term lipid comprises a diverse range of molecules
and to some extent is a catch all for relatively water-insoluble or nonpolar compounds of biological origin,
including waxes, fatty acids
(including essential fatty acids),
fatty-acid derived phospholipids, sphingolipids, glycolipids and terpenoids,
such as retinoids and steroids. Some lipids are
linear aliphatic molecules, while others have ring structures. Some are aromatic, while others are
not. Some are flexible; while others are rigid.Most lipids have some polar character in addition to being largely
nonpolar. Generally, the bulk of their structure is nonpolar or hydrophobic ("water-fearing"),
meaning that it does not interact well with polar solvents like water. Another
part of their structure is polar or hydrophilic
("water-loving") and will tend to associate with polar solvents like
water. This makes them amphiphilic molecules
(having both hydrophobic and hydrophilic portions). In the case of cholesterol, the polar group is a mere -OH (hydroxyl or alcohol).Lipids in food include the
oils of such grains as soybean, from animal fats, and are parts of many foods such as milk, cheese, and meat. They also act as vitamin carriers as well.
Proteins compose over 50% of the dry weight
of an average living cell and are very complex macromolecules. They also play a
fundamental role in the structure and function of cells. Comprised mainly of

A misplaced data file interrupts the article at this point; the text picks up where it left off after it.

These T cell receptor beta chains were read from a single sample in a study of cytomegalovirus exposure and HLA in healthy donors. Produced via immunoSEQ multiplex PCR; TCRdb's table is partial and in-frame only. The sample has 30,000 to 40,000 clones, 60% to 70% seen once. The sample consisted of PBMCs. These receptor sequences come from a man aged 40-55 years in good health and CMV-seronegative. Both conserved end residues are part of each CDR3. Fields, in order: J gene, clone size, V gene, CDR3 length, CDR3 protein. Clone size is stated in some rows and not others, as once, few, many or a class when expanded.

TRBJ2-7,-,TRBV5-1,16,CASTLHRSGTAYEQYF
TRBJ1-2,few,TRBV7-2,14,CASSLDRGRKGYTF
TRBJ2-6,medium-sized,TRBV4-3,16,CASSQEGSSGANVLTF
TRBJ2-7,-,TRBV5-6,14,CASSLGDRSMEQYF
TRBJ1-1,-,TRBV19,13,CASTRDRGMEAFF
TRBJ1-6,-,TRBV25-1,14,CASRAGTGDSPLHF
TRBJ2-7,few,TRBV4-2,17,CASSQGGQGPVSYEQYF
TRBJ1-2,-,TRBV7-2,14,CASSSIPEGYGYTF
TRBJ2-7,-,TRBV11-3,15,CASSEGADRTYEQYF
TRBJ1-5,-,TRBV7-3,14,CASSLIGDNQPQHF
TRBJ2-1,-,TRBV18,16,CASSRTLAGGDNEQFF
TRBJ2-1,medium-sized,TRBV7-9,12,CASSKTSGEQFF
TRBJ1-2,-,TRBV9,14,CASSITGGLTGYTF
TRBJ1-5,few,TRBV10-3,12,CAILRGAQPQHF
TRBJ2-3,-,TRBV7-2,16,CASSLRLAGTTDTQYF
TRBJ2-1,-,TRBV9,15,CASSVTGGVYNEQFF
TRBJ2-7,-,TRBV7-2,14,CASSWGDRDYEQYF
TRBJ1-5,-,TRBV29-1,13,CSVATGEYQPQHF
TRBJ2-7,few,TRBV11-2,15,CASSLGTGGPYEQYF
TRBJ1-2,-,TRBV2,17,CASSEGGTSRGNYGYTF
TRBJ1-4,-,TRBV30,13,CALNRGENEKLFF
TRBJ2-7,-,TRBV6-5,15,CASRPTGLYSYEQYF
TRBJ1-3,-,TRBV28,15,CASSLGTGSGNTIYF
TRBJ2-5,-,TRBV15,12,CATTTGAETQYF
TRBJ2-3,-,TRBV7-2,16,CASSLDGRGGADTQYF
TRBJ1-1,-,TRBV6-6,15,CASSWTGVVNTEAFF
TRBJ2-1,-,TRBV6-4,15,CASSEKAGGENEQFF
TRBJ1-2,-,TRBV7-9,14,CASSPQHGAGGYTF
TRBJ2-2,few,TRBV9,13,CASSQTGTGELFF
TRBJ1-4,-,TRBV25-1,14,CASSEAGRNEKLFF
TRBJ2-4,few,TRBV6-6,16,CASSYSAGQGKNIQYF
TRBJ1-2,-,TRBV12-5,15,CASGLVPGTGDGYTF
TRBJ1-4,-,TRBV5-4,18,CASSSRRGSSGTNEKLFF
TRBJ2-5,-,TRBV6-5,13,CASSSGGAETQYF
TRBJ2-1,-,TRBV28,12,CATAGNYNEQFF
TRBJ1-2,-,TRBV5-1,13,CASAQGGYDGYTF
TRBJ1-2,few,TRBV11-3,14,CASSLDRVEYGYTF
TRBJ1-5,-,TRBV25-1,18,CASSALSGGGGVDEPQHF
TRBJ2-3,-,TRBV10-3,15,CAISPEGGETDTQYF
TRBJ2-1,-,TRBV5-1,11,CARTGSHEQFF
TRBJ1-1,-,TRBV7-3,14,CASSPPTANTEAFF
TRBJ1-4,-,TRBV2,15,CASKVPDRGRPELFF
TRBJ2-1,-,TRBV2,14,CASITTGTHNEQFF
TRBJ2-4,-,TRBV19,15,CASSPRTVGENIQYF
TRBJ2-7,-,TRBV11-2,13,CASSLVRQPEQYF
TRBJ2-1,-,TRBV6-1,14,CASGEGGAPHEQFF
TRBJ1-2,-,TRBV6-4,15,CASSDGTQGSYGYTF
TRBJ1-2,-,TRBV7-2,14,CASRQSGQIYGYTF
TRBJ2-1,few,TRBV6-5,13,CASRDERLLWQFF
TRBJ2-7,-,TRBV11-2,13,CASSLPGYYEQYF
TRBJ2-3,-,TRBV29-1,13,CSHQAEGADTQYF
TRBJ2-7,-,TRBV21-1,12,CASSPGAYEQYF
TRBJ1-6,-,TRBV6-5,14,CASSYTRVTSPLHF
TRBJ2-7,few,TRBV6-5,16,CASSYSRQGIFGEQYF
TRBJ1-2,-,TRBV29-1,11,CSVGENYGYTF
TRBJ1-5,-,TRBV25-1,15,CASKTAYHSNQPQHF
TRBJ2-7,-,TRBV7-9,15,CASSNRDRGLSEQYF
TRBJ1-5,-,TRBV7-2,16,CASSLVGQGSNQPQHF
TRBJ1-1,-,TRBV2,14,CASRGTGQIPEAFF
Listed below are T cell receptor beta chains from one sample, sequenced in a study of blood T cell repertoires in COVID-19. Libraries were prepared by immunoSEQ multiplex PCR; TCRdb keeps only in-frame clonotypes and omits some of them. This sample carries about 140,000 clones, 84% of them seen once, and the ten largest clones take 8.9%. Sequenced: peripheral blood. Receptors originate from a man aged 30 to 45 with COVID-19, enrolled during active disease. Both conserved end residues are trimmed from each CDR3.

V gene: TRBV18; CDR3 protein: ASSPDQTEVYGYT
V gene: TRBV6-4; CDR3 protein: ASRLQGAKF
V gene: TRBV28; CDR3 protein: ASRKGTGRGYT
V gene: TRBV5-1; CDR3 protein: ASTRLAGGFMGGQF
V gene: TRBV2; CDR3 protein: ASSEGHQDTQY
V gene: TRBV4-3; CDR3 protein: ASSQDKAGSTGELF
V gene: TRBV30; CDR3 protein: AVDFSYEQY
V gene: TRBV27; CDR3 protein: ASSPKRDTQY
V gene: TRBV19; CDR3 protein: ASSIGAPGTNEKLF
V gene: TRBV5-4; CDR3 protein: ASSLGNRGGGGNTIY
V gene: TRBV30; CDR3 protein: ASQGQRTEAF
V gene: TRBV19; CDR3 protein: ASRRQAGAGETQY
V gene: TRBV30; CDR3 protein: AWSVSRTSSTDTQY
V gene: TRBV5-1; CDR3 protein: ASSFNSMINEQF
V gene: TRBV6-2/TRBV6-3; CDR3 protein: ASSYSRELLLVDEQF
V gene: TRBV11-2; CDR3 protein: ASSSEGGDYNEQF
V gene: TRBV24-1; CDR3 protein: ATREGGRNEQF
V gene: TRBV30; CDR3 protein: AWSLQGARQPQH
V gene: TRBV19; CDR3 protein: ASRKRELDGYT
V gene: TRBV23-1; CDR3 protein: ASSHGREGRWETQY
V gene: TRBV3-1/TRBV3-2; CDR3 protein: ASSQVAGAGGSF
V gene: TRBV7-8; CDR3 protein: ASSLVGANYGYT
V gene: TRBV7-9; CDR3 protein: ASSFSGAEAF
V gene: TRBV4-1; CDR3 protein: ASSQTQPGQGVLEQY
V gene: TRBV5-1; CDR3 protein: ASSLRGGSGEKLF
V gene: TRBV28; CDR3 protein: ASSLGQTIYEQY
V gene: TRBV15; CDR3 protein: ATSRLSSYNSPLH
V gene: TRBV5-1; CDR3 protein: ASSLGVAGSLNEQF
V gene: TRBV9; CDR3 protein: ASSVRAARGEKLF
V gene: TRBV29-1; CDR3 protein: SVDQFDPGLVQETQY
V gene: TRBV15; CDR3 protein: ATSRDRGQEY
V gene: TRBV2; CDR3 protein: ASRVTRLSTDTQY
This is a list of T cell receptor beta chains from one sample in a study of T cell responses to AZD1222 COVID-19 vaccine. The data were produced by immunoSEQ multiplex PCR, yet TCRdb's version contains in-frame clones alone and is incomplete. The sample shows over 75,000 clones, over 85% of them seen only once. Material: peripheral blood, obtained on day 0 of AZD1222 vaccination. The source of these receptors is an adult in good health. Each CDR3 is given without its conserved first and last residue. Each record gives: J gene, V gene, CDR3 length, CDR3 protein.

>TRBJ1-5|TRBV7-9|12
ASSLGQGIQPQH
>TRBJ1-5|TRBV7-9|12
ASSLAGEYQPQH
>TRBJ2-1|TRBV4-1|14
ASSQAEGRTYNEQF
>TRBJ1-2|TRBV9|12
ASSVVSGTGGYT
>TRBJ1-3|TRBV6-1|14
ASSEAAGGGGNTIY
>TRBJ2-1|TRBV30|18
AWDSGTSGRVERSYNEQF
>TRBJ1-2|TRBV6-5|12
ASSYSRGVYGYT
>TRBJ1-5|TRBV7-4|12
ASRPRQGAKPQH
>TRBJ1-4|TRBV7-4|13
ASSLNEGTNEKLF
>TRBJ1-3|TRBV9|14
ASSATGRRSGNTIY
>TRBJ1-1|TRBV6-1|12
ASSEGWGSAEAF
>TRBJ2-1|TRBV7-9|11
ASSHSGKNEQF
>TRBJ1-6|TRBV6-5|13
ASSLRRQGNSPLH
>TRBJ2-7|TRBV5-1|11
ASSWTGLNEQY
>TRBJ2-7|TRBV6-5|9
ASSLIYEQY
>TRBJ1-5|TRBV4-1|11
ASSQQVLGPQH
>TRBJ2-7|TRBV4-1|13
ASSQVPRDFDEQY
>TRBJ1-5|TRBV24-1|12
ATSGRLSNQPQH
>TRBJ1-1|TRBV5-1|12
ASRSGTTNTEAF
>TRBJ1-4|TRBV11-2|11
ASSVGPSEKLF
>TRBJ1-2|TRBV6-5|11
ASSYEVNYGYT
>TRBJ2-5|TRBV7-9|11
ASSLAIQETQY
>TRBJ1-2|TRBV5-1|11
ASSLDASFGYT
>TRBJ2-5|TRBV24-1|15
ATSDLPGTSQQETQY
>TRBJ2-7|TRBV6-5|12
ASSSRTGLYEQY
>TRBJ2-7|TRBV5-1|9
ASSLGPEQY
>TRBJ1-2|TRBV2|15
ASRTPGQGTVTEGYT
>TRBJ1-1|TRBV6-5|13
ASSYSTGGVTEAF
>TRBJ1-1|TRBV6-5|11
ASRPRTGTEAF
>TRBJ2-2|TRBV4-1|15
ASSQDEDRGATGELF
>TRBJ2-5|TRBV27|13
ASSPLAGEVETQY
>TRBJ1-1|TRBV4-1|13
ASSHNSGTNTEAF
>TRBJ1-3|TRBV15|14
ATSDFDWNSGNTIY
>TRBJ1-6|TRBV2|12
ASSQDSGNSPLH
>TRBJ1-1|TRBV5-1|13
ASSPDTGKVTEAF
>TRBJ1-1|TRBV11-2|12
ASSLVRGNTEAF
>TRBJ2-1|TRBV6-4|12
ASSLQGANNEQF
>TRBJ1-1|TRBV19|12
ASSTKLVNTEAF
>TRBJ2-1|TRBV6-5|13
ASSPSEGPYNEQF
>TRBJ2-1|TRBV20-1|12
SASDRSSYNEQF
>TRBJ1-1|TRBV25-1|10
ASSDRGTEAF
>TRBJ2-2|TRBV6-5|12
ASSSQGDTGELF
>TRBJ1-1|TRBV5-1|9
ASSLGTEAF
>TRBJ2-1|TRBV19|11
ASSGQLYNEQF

carbon, hydrogen, oxygen, and some sulfur,
they also may contain iron, copper, phosphorus, or zinc. Proteins
are large organic compounds made of amino acids arranged in a linear chain and
joined together by peptide bonds between the carboxyl and amino
groups of adjacent amino acid residues.
Most proteins fold
into unique 3-dimensional structures. Mainly four different structure of
protein they are
- Primary structure: the amino acid
- Secondary structure: regularly repeating local structures
stabilized by hydrogen bonds. The most
common examples are the alpha helix
and beta sheet. Because secondary structures
are local, many regions of different secondary structure can be present in the
same protein molecule.
- Tertiary structure: the overall shape of a single protein
molecule, the spatial relationship of the secondary structures to one another.
Tertiary structure is generally stabilized by nonlocal interactions, most
commonly the formation of a hydrophobic core,
but also through salt bridges,
hydrogen bonds, and disulfide bonds.
- Quaternary structure: the shape or structure that results from the interaction of more than
one protein molecule, usually called protein subunits in this context,
which function as part of the larger assembly or protein complex.